Hot weather to test control lines around firesKathy Lord, Wednesday February 6, 2013 - 10:20 EDT
Fire authorities say high temperatures predicted over the next few days will test control lines around the two major fires burning in Victoria.
A total fire ban is in force today in the South West, North Central, Central and Wimmera districts.
The Aberfeldy fire continues to burn in the area from Donnelly Creek, south of Aberfeldy, to areas north and north-west of Heyfield.
It has already burned 74,000 hectares.
Fire Services Commission Craig Lapsley says there are good containment lines around the fire, but there are lots of unburnt areas within the fire.
"If it gets going at the wrong time it could put embers out and have fires start outside the original fire," he told ABC local radio.
"It could escape into north of Coongulla, north of Heyfield, on the eastern side of the Glenmaggie dam."
Mr Lapsley says the fire at Harrietville, around the ski resort of Mount Hotham, is the sleeping giant.
He says it has been difficult to get containment lines around the fire and crews who had rappelled into the area, were pulled out yesterday when conditions became too dangerous.
"I think it's fair to say that's the sleeping giant," he said.
"Fire did come to the village this time last week.
"We'll see that play out again we believe tonight. And there's certainly plenty of resources up there to deal with it."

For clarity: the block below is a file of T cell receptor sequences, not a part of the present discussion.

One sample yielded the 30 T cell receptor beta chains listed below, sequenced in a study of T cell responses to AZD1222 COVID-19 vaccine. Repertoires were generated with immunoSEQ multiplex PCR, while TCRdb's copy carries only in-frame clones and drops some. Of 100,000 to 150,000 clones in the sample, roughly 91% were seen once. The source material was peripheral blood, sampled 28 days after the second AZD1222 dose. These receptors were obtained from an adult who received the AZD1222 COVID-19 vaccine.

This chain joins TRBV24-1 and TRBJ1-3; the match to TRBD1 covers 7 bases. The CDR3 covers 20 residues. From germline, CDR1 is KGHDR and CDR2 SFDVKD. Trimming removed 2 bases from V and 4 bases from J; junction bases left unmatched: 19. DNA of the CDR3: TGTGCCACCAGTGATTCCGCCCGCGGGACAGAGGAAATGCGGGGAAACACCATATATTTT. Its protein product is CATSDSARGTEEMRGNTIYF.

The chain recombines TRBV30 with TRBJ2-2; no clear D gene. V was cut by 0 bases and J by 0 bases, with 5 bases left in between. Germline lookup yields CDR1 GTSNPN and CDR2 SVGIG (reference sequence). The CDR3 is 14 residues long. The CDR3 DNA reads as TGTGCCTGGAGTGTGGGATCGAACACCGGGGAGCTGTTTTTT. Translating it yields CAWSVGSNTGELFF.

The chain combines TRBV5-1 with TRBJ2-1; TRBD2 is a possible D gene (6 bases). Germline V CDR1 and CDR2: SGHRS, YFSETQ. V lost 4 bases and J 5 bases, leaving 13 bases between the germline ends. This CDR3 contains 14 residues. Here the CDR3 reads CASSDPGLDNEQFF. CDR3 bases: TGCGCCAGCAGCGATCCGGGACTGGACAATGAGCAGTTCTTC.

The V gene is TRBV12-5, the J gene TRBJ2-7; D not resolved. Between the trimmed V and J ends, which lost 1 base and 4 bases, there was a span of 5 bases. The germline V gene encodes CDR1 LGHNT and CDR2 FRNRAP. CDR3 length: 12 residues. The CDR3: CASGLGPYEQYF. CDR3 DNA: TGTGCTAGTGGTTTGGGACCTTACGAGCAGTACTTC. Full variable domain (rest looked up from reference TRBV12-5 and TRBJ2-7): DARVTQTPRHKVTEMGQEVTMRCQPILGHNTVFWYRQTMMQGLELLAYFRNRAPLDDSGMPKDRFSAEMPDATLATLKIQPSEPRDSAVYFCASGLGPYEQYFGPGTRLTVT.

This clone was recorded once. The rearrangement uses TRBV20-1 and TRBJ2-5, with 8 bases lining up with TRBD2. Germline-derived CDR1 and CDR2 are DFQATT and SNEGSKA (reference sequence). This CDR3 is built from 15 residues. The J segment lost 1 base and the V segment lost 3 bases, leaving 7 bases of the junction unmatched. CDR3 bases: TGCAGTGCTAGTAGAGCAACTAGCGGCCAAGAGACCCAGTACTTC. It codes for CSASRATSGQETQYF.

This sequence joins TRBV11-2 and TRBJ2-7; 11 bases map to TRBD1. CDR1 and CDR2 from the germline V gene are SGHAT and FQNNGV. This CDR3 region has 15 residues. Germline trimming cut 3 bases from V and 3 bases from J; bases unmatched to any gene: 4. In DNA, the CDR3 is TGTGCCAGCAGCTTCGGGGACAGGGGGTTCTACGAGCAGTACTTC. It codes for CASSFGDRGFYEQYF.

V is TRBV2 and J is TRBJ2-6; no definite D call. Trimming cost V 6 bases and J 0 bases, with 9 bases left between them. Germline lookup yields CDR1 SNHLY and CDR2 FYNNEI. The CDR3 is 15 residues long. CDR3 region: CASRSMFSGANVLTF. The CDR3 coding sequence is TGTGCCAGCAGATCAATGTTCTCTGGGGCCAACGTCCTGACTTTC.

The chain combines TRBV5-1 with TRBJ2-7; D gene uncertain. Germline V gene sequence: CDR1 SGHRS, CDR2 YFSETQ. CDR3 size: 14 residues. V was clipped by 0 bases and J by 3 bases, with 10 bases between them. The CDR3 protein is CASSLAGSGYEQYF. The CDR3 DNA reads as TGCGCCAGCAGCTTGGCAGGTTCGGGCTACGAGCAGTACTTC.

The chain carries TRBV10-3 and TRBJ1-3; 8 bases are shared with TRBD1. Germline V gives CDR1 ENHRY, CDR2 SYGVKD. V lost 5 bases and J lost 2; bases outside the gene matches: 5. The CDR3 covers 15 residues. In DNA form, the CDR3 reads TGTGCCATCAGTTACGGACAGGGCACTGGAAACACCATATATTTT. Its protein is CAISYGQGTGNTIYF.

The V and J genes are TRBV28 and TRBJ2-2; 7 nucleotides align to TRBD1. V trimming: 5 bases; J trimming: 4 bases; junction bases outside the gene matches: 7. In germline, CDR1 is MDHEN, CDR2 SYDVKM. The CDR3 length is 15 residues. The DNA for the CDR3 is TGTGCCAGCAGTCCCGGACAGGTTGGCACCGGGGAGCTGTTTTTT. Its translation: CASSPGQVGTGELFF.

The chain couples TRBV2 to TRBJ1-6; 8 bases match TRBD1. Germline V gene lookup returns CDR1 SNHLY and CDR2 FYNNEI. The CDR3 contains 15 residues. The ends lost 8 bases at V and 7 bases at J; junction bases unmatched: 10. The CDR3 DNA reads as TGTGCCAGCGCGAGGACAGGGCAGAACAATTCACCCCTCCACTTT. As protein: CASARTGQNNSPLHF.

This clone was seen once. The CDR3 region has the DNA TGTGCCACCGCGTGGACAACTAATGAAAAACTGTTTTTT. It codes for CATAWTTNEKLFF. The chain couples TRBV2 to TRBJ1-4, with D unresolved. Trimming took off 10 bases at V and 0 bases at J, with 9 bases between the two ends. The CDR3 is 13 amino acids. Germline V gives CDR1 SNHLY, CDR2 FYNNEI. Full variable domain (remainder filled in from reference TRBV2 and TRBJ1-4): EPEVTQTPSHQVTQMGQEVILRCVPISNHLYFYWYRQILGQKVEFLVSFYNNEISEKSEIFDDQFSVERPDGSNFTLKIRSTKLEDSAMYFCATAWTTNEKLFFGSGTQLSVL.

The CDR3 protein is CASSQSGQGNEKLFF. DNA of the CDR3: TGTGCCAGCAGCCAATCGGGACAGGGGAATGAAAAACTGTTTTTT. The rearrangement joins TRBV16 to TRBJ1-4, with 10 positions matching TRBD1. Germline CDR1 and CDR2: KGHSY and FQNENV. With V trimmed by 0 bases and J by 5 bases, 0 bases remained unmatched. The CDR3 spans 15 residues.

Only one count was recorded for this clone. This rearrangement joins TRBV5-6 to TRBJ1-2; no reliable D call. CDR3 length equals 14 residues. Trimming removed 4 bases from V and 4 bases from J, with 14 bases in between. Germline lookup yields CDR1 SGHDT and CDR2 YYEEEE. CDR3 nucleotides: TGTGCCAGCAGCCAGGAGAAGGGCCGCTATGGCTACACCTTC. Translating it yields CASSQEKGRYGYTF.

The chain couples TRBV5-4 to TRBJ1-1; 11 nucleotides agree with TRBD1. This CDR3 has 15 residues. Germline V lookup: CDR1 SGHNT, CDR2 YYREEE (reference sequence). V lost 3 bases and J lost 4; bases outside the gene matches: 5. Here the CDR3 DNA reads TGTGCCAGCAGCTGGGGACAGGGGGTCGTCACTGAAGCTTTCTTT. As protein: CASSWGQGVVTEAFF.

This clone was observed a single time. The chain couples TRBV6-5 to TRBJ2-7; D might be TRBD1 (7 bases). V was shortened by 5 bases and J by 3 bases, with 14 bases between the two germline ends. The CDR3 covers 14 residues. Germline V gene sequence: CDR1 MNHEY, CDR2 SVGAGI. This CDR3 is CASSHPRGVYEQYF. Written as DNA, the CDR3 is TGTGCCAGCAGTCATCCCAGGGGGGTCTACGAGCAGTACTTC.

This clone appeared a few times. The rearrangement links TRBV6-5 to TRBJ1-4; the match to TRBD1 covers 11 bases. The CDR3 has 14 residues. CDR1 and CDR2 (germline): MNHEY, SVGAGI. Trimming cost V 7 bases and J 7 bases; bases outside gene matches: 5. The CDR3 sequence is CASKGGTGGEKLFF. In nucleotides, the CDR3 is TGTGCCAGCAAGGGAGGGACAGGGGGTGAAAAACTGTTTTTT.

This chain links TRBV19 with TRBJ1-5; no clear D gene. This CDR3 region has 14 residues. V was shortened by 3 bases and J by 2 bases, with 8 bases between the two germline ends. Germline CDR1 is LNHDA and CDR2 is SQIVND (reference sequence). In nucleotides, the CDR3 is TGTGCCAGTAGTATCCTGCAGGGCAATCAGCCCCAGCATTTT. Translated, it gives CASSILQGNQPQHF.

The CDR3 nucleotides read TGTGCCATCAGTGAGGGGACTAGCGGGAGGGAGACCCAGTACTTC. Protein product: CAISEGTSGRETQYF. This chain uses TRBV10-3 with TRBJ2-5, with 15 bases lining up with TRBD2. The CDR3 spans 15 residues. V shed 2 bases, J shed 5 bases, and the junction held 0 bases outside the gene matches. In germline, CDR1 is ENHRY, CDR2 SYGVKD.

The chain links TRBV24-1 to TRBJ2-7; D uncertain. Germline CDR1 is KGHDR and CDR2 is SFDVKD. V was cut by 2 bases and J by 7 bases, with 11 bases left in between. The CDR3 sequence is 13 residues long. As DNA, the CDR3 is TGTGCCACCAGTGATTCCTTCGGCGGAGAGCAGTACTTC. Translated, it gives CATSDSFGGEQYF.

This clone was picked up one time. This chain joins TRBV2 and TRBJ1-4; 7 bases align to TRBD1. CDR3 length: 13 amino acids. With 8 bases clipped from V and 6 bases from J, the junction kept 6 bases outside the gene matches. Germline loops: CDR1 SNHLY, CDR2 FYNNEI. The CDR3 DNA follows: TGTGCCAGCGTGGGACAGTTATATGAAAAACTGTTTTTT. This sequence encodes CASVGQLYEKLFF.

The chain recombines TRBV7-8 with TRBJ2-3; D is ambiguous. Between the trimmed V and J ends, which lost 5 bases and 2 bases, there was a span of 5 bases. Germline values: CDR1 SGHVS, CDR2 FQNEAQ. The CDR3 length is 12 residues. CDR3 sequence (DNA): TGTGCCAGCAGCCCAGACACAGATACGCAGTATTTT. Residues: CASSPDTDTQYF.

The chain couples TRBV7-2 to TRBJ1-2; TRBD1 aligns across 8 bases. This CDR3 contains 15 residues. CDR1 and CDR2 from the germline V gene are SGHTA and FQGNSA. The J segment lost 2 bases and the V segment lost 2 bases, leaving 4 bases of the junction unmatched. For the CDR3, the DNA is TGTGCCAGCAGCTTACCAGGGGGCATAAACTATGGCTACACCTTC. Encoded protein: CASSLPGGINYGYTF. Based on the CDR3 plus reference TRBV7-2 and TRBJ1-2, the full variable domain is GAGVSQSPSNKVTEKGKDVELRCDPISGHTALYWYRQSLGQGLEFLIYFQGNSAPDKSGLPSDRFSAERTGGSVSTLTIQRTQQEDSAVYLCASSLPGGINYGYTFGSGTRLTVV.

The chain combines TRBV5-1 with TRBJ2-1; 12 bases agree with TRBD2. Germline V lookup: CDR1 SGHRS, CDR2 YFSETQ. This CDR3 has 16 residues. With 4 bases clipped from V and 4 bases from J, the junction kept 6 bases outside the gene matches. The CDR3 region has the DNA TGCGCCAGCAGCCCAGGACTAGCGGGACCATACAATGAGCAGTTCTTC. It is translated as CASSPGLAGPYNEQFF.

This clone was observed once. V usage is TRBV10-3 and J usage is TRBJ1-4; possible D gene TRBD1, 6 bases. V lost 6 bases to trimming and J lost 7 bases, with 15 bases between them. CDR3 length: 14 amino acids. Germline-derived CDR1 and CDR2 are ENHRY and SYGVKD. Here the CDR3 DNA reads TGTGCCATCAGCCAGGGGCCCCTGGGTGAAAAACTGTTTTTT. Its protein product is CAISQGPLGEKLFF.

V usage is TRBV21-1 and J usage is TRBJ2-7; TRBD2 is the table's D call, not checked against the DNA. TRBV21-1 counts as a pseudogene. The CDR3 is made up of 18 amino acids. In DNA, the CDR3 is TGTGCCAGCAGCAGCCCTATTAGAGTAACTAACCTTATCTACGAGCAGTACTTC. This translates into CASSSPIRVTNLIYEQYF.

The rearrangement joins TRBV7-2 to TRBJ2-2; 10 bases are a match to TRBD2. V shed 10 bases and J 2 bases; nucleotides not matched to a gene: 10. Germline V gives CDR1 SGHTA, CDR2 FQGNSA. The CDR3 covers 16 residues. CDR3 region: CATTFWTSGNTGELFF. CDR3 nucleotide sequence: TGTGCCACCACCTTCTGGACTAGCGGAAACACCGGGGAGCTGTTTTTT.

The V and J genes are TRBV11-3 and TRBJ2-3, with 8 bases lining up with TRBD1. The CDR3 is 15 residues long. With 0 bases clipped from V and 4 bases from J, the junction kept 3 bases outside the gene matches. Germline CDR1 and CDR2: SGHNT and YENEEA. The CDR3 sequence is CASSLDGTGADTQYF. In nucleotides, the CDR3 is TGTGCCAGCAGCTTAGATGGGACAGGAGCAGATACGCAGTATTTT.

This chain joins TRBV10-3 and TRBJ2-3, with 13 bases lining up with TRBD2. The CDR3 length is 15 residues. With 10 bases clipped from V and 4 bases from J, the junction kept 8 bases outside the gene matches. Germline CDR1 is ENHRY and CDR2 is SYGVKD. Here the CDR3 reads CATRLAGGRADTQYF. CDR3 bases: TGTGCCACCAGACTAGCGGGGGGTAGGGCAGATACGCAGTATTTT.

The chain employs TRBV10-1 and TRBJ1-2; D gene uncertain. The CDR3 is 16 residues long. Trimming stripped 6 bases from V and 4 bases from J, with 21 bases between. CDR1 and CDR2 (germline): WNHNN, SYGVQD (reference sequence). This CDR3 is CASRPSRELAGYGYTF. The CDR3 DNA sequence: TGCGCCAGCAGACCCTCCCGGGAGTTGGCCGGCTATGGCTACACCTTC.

He says the situation in central Victoria is critical.
"It's absolutely tinder dry," he said.
"Some people are saying it's as dry if not drier than the drought conditions, but we've got fuel."
Mr Lapsley says the plan is to hit any new fire hard and fast.
"We've doubled the way in which we run our aircraft," he said.
"We've ensured the CFA in particular, where it might have been 15 trucks going to calls we're now seeing 20 and 30 trucks in the initial call."
© ABC 2013
More breaking news
New Zealanders are bracing for a week of wild weather.
The skies above New South Wales farms have been filled with smoke in recent weeks as growers burn a huge load of dry stubble left over from last year's record crop yields.
Parts of Victoria have already received almost double the average rainfall this month, and some areas have recorded the wettest April in 16 years.